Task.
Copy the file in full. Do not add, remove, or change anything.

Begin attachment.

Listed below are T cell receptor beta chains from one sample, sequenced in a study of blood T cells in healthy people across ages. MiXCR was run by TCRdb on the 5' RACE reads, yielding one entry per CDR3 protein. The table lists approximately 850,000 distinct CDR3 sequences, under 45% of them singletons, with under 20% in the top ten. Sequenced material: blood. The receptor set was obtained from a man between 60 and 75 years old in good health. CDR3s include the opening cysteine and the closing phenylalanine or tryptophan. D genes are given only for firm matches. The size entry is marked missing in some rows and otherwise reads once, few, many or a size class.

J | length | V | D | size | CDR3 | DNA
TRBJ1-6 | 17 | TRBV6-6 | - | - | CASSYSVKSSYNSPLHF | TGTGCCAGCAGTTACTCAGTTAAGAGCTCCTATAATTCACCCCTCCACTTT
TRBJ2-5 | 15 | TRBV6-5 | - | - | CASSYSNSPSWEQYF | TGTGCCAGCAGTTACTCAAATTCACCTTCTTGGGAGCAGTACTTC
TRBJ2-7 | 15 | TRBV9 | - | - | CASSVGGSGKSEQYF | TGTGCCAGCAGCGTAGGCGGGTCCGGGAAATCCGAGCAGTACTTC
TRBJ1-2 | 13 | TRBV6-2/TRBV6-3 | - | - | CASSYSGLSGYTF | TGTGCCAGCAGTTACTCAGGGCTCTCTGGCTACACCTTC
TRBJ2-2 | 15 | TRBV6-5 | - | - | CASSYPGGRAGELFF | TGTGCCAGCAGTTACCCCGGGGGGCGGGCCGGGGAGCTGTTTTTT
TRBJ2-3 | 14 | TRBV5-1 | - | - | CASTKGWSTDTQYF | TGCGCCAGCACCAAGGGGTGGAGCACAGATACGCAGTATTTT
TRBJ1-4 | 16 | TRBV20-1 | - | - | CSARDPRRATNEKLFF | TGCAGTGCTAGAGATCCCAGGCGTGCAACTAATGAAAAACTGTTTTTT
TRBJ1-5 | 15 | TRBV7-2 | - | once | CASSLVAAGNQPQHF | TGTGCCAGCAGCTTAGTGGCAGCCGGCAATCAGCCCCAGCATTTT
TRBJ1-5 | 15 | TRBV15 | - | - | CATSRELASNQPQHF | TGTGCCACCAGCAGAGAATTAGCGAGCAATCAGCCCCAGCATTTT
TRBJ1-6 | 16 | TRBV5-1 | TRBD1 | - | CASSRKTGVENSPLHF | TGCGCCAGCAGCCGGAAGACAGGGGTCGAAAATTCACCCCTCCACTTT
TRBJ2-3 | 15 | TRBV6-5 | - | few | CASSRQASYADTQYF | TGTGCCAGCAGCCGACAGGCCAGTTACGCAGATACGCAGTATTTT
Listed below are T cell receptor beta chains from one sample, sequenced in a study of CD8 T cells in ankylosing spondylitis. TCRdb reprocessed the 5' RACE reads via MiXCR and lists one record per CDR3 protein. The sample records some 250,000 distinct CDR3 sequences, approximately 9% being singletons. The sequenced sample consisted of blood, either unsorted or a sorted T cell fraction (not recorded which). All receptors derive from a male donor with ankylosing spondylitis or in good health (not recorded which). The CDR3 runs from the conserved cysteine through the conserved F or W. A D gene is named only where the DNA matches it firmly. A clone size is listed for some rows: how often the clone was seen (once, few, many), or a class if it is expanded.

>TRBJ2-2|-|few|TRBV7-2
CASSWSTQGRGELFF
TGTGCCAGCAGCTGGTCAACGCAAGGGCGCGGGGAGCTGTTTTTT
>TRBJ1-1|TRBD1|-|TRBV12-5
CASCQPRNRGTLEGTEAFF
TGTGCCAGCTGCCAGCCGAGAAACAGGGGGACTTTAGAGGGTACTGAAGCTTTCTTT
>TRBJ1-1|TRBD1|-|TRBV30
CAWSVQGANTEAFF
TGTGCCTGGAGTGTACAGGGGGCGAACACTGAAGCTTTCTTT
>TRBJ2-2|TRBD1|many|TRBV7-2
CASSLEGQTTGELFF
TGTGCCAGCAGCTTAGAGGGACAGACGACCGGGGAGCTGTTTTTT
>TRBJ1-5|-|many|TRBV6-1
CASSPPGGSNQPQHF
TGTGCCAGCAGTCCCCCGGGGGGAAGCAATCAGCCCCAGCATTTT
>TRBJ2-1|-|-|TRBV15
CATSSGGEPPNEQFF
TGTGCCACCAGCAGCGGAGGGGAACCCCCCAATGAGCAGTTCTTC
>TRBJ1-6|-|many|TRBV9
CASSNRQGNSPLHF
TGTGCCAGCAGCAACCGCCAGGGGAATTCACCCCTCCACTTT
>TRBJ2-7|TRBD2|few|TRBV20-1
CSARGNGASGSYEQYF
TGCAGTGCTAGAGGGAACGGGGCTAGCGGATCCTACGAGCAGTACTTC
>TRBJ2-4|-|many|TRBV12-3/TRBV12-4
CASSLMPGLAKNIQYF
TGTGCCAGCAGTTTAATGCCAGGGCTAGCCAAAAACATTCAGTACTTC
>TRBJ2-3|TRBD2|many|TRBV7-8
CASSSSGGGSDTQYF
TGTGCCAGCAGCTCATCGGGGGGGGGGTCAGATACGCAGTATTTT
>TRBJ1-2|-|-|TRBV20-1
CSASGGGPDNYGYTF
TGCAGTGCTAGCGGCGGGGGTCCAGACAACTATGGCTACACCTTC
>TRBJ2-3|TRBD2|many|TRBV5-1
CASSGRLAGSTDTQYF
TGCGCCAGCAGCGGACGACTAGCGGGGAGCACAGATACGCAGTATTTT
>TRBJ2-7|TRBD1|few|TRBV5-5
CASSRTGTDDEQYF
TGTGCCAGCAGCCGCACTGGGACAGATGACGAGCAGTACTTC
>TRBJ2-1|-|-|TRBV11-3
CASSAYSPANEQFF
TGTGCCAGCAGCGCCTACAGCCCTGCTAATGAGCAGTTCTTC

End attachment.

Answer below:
Listed below are T cell receptor beta chains from one sample, sequenced in a study of blood T cells in healthy people across ages. MiXCR was run by TCRdb on the 5' RACE reads, yielding one entry per CDR3 protein. The table lists approximately 850,000 distinct CDR3 sequences, under 45% of them singletons, with under 20% in the top ten. Sequenced material: blood. The receptor set was obtained from a man between 60 and 75 years old in good health. CDR3s include the opening cysteine and the closing phenylalanine or tryptophan. D genes are given only for firm matches. The size entry is marked missing in some rows and otherwise reads once, few, many or a size class.

J | length | V | D | size | CDR3 | DNA
TRBJ1-6 | 17 | TRBV6-6 | - | - | CASSYSVKSSYNSPLHF | TGTGCCAGCAGTTACTCAGTTAAGAGCTCCTATAATTCACCCCTCCACTTT
TRBJ2-5 | 15 | TRBV6-5 | - | - | CASSYSNSPSWEQYF | TGTGCCAGCAGTTACTCAAATTCACCTTCTTGGGAGCAGTACTTC
TRBJ2-7 | 15 | TRBV9 | - | - | CASSVGGSGKSEQYF | TGTGCCAGCAGCGTAGGCGGGTCCGGGAAATCCGAGCAGTACTTC
TRBJ1-2 | 13 | TRBV6-2/TRBV6-3 | - | - | CASSYSGLSGYTF | TGTGCCAGCAGTTACTCAGGGCTCTCTGGCTACACCTTC
TRBJ2-2 | 15 | TRBV6-5 | - | - | CASSYPGGRAGELFF | TGTGCCAGCAGTTACCCCGGGGGGCGGGCCGGGGAGCTGTTTTTT
TRBJ2-3 | 14 | TRBV5-1 | - | - | CASTKGWSTDTQYF | TGCGCCAGCACCAAGGGGTGGAGCACAGATACGCAGTATTTT
TRBJ1-4 | 16 | TRBV20-1 | - | - | CSARDPRRATNEKLFF | TGCAGTGCTAGAGATCCCAGGCGTGCAACTAATGAAAAACTGTTTTTT
TRBJ1-5 | 15 | TRBV7-2 | - | once | CASSLVAAGNQPQHF | TGTGCCAGCAGCTTAGTGGCAGCCGGCAATCAGCCCCAGCATTTT
TRBJ1-5 | 15 | TRBV15 | - | - | CATSRELASNQPQHF | TGTGCCACCAGCAGAGAATTAGCGAGCAATCAGCCCCAGCATTTT
TRBJ1-6 | 16 | TRBV5-1 | TRBD1 | - | CASSRKTGVENSPLHF | TGCGCCAGCAGCCGGAAGACAGGGGTCGAAAATTCACCCCTCCACTTT
TRBJ2-3 | 15 | TRBV6-5 | - | few | CASSRQASYADTQYF | TGTGCCAGCAGCCGACAGGCCAGTTACGCAGATACGCAGTATTTT
Listed below are T cell receptor beta chains from one sample, sequenced in a study of CD8 T cells in ankylosing spondylitis. TCRdb reprocessed the 5' RACE reads via MiXCR and lists one record per CDR3 protein. The sample records some 250,000 distinct CDR3 sequences, approximately 9% being singletons. The sequenced sample consisted of blood, either unsorted or a sorted T cell fraction (not recorded which). All receptors derive from a male donor with ankylosing spondylitis or in good health (not recorded which). The CDR3 runs from the conserved cysteine through the conserved F or W. A D gene is named only where the DNA matches it firmly. A clone size is listed for some rows: how often the clone was seen (once, few, many), or a class if it is expanded.

>TRBJ2-2|-|few|TRBV7-2
CASSWSTQGRGELFF
TGTGCCAGCAGCTGGTCAACGCAAGGGCGCGGGGAGCTGTTTTTT
>TRBJ1-1|TRBD1|-|TRBV12-5
CASCQPRNRGTLEGTEAFF
TGTGCCAGCTGCCAGCCGAGAAACAGGGGGACTTTAGAGGGTACTGAAGCTTTCTTT
>TRBJ1-1|TRBD1|-|TRBV30
CAWSVQGANTEAFF
TGTGCCTGGAGTGTACAGGGGGCGAACACTGAAGCTTTCTTT
>TRBJ2-2|TRBD1|many|TRBV7-2
CASSLEGQTTGELFF
TGTGCCAGCAGCTTAGAGGGACAGACGACCGGGGAGCTGTTTTTT
>TRBJ1-5|-|many|TRBV6-1
CASSPPGGSNQPQHF
TGTGCCAGCAGTCCCCCGGGGGGAAGCAATCAGCCCCAGCATTTT
>TRBJ2-1|-|-|TRBV15
CATSSGGEPPNEQFF
TGTGCCACCAGCAGCGGAGGGGAACCCCCCAATGAGCAGTTCTTC
>TRBJ1-6|-|many|TRBV9
CASSNRQGNSPLHF
TGTGCCAGCAGCAACCGCCAGGGGAATTCACCCCTCCACTTT
>TRBJ2-7|TRBD2|few|TRBV20-1
CSARGNGASGSYEQYF
TGCAGTGCTAGAGGGAACGGGGCTAGCGGATCCTACGAGCAGTACTTC
>TRBJ2-4|-|many|TRBV12-3/TRBV12-4
CASSLMPGLAKNIQYF
TGTGCCAGCAGTTTAATGCCAGGGCTAGCCAAAAACATTCAGTACTTC
>TRBJ2-3|TRBD2|many|TRBV7-8
CASSSSGGGSDTQYF
TGTGCCAGCAGCTCATCGGGGGGGGGGTCAGATACGCAGTATTTT
>TRBJ1-2|-|-|TRBV20-1
CSASGGGPDNYGYTF
TGCAGTGCTAGCGGCGGGGGTCCAGACAACTATGGCTACACCTTC
>TRBJ2-3|TRBD2|many|TRBV5-1
CASSGRLAGSTDTQYF
TGCGCCAGCAGCGGACGACTAGCGGGGAGCACAGATACGCAGTATTTT
>TRBJ2-7|TRBD1|few|TRBV5-5
CASSRTGTDDEQYF
TGTGCCAGCAGCCGCACTGGGACAGATGACGAGCAGTACTTC
>TRBJ2-1|-|-|TRBV11-3
CASSAYSPANEQFF
TGTGCCAGCAGCGCCTACAGCCCTGCTAATGAGCAGTTCTTC